Saturday, July 3, 2010
The Washington Supreme Court last week declined to apply the "plausibility" pleading standard established by the U.S. Supreme Court. The Washington Court in McCurry v. Chevy Chase Bank ruled that the heightened pleading standard under the Supreme Court's decisions in Bell Atlantic Corp. v. Twombly and Ashcroft v. Iqbal did not apply to Washington State practice. We most recently posted on the plausibility standard under Twombly and Iqbal here.
The Washington Court declined to apply the heightened federal standard to state practice, it wrote, because it lacked any data going to the policy reasons why it should change the pleading standard. And in any event, rules changes are not for the court--they are for the rule-making process (citing Justice Stevens's dissent in Twombly.) The Washington Court:
The new Fed. R. Civ. P. 12(b)(6) standard [under Twombly and Iqbal] effectively reads "plausible" into the rule, as follows: "failure to state a [plausible] claim upon which relief can be granted." This adds a determination of the likelihood of success on the merits, so that a trial judge can dismiss a claim, even where the law does provide a remedy for the conduct alleged by the plaintiff, if that judge does not believe it is plausible the claim will ultimately succeed.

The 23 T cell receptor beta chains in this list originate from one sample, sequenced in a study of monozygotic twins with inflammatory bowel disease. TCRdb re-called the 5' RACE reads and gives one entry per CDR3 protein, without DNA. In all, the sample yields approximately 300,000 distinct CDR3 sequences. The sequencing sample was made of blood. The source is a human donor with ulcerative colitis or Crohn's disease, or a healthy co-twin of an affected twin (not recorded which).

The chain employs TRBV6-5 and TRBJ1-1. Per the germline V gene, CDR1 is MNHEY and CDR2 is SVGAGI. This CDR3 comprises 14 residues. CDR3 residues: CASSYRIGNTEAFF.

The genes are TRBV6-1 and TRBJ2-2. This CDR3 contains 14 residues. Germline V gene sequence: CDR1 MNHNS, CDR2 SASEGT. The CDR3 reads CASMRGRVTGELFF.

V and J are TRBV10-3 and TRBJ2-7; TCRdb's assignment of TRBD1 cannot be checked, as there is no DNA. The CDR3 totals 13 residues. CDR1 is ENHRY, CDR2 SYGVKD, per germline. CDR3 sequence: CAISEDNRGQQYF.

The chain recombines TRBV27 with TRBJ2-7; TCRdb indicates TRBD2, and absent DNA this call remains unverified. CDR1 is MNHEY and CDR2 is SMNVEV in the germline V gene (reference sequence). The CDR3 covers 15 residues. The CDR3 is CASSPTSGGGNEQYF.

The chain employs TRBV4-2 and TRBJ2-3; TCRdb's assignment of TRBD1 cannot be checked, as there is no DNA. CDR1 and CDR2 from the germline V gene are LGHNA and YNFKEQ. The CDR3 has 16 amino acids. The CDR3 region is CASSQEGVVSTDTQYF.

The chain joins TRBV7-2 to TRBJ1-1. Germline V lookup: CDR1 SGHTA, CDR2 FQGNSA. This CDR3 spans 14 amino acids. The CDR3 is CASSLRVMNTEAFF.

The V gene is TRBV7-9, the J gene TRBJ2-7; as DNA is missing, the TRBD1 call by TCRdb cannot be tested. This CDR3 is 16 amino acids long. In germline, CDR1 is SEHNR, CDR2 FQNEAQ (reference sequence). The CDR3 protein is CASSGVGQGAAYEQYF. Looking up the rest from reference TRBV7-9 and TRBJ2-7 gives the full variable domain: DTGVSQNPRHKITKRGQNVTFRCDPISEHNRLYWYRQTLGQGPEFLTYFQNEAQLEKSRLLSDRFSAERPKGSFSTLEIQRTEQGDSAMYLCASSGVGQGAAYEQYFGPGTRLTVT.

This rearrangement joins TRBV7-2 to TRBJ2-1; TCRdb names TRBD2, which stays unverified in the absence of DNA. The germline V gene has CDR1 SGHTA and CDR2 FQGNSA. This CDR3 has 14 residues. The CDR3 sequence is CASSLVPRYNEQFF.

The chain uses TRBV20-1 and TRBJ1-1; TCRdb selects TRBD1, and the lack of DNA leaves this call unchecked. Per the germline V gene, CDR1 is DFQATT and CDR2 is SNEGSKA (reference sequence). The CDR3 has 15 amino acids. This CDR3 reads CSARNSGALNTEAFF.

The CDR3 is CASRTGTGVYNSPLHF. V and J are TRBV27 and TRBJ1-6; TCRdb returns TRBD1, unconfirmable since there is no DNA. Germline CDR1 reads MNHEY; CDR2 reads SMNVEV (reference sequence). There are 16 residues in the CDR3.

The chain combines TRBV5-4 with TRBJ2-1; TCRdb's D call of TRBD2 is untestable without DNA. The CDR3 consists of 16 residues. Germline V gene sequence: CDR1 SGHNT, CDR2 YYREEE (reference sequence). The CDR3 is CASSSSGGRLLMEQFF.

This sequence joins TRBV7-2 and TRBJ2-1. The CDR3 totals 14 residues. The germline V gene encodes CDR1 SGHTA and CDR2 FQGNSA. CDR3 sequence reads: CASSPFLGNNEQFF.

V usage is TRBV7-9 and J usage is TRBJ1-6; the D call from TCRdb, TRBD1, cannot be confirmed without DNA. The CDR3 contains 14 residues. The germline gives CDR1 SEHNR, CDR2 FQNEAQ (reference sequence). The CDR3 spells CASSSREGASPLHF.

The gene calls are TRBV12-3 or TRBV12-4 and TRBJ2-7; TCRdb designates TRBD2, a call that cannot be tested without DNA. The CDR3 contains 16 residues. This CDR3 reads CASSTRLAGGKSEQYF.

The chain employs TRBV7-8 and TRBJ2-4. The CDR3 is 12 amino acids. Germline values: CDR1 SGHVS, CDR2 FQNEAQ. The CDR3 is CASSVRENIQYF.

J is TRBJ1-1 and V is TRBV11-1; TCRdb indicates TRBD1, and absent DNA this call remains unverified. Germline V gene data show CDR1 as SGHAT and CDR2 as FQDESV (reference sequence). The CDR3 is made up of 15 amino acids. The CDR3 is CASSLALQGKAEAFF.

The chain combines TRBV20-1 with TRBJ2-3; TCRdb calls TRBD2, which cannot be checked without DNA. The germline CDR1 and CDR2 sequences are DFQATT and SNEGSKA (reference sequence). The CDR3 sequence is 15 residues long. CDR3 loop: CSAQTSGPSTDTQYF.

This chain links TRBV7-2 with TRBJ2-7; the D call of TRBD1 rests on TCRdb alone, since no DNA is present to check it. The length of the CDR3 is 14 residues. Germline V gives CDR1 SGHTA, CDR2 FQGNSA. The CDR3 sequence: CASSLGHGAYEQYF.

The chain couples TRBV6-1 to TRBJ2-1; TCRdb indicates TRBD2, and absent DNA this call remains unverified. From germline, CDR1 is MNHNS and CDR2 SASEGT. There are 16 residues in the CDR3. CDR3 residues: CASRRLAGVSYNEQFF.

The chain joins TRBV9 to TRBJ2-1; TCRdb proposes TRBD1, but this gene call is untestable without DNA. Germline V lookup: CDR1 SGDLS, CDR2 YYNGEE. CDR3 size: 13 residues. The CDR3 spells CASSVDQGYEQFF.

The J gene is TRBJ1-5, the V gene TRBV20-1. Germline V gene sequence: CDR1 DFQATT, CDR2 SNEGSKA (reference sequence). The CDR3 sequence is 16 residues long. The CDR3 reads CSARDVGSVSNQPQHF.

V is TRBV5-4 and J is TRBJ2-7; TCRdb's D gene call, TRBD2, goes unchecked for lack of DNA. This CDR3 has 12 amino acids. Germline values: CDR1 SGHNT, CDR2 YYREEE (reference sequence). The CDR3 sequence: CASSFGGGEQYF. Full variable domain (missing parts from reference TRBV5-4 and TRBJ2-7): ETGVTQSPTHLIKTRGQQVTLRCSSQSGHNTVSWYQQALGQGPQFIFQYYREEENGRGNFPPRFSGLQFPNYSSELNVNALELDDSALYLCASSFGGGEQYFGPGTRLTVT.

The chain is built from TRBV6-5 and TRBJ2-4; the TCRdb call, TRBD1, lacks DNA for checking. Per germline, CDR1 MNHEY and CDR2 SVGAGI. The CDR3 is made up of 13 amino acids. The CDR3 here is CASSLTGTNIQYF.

The Supreme Court's plausibility standard is predicated on policy determinations specific to the federal courts. . . . Neither party has shown these policy determinations hold sufficiently true in the Washington trial courts to warrant such a drastic change in court procedure.
Nor has either party here addressed countervailing policy considerations. . . .
Currently this court lacks the type of facts and figures (specific to the Washington trial courts) that were presented to, and persuaded, the United States Supreme Court to alter its interpretation of Fed. R. Civ. P. 12(b)(6). . . .
Even if such facts and figures had been presented, this court would be hesitant to effectively rewrite [Washington Civil Rule] 12(b)(6) based on policy considerations. The appropriate forum for revising the Washington rules is the rule-making process. This process permits policy considerations to be raised, studied, and argued in the legal community and the community at large.
Op., at 5-7 (citations and footnotes omitted).